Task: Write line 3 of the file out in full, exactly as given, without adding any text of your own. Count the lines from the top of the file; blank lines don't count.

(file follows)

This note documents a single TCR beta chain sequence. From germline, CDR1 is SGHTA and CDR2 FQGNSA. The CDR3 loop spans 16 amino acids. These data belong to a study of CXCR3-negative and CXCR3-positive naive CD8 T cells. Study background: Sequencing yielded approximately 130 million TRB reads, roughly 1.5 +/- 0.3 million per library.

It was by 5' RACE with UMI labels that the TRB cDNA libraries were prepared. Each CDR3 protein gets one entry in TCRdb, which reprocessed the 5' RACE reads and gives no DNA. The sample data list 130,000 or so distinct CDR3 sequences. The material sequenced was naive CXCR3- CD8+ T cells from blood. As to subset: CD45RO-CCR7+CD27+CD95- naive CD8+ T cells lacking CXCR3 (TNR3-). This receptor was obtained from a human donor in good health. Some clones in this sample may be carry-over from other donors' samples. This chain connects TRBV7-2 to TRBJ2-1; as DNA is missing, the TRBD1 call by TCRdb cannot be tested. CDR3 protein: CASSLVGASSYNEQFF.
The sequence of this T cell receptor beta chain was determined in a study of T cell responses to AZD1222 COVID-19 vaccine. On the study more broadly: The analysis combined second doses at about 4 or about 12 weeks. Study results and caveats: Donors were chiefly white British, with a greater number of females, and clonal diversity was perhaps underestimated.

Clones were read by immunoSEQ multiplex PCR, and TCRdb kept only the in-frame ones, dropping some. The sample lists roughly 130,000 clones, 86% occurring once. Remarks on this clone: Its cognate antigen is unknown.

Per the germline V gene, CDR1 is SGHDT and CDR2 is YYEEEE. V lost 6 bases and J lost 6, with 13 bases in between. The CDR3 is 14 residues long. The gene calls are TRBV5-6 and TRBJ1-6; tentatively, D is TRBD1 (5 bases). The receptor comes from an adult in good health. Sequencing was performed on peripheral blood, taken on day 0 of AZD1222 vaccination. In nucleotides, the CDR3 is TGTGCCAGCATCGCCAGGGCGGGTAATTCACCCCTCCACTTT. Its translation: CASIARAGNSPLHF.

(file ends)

The sequence of this T cell receptor beta chain was determined in a study of T cell responses to AZD1222 COVID-19 vaccine. On the study more broadly: The analysis combined second doses at about 4 or about 12 weeks. Study results and caveats: Donors were chiefly white British, with a greater number of females, and clonal diversity was perhaps underestimated.